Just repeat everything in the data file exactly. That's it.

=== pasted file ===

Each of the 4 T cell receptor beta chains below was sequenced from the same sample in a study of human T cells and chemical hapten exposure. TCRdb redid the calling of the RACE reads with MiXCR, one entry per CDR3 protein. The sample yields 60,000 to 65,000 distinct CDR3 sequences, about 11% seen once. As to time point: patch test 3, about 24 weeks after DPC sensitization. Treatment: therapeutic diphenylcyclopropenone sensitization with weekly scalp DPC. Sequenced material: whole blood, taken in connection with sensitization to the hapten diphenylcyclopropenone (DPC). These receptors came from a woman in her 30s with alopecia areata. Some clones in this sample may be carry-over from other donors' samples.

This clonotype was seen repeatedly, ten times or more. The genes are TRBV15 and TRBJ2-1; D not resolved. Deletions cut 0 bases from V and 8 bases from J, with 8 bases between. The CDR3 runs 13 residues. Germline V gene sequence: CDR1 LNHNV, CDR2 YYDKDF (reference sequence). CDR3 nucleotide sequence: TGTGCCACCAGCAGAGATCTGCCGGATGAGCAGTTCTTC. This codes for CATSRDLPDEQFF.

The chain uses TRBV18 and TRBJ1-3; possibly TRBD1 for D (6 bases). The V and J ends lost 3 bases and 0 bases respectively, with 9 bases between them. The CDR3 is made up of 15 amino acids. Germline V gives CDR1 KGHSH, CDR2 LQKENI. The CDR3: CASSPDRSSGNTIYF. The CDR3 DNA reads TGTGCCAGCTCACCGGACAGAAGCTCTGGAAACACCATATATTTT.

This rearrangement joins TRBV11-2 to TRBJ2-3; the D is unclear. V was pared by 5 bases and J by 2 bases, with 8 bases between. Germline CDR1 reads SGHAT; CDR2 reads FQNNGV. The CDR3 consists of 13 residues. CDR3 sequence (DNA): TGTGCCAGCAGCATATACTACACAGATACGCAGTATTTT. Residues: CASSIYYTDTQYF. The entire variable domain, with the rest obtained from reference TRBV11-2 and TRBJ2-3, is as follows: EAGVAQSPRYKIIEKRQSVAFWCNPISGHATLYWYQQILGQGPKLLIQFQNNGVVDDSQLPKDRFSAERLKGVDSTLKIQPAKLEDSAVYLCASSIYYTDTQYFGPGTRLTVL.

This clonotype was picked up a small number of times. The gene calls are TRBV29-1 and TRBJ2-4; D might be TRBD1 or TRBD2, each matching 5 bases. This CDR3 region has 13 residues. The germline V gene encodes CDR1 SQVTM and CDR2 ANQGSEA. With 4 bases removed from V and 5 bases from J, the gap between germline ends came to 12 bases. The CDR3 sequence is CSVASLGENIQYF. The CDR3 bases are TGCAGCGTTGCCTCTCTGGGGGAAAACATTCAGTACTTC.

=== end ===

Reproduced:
Each of the 4 T cell receptor beta chains below was sequenced from the same sample in a study of human T cells and chemical hapten exposure. TCRdb redid the calling of the RACE reads with MiXCR, one entry per CDR3 protein. The sample yields 60,000 to 65,000 distinct CDR3 sequences, about 11% seen once. As to time point: patch test 3, about 24 weeks after DPC sensitization. Treatment: therapeutic diphenylcyclopropenone sensitization with weekly scalp DPC. Sequenced material: whole blood, taken in connection with sensitization to the hapten diphenylcyclopropenone (DPC). These receptors came from a woman in her 30s with alopecia areata. Some clones in this sample may be carry-over from other donors' samples.

This clonotype was seen repeatedly, ten times or more. The genes are TRBV15 and TRBJ2-1; D not resolved. Deletions cut 0 bases from V and 8 bases from J, with 8 bases between. The CDR3 runs 13 residues. Germline V gene sequence: CDR1 LNHNV, CDR2 YYDKDF (reference sequence). CDR3 nucleotide sequence: TGTGCCACCAGCAGAGATCTGCCGGATGAGCAGTTCTTC. This codes for CATSRDLPDEQFF.

The chain uses TRBV18 and TRBJ1-3; possibly TRBD1 for D (6 bases). The V and J ends lost 3 bases and 0 bases respectively, with 9 bases between them. The CDR3 is made up of 15 amino acids. Germline V gives CDR1 KGHSH, CDR2 LQKENI. The CDR3: CASSPDRSSGNTIYF. The CDR3 DNA reads TGTGCCAGCTCACCGGACAGAAGCTCTGGAAACACCATATATTTT.

This rearrangement joins TRBV11-2 to TRBJ2-3; the D is unclear. V was pared by 5 bases and J by 2 bases, with 8 bases between. Germline CDR1 reads SGHAT; CDR2 reads FQNNGV. The CDR3 consists of 13 residues. CDR3 sequence (DNA): TGTGCCAGCAGCATATACTACACAGATACGCAGTATTTT. Residues: CASSIYYTDTQYF. The entire variable domain, with the rest obtained from reference TRBV11-2 and TRBJ2-3, is as follows: EAGVAQSPRYKIIEKRQSVAFWCNPISGHATLYWYQQILGQGPKLLIQFQNNGVVDDSQLPKDRFSAERLKGVDSTLKIQPAKLEDSAVYLCASSIYYTDTQYFGPGTRLTVL.

This clonotype was picked up a small number of times. The gene calls are TRBV29-1 and TRBJ2-4; D might be TRBD1 or TRBD2, each matching 5 bases. This CDR3 region has 13 residues. The germline V gene encodes CDR1 SQVTM and CDR2 ANQGSEA. With 4 bases removed from V and 5 bases from J, the gap between germline ends came to 12 bases. The CDR3 sequence is CSVASLGENIQYF. The CDR3 bases are TGCAGCGTTGCCTCTCTGGGGGAAAACATTCAGTACTTC.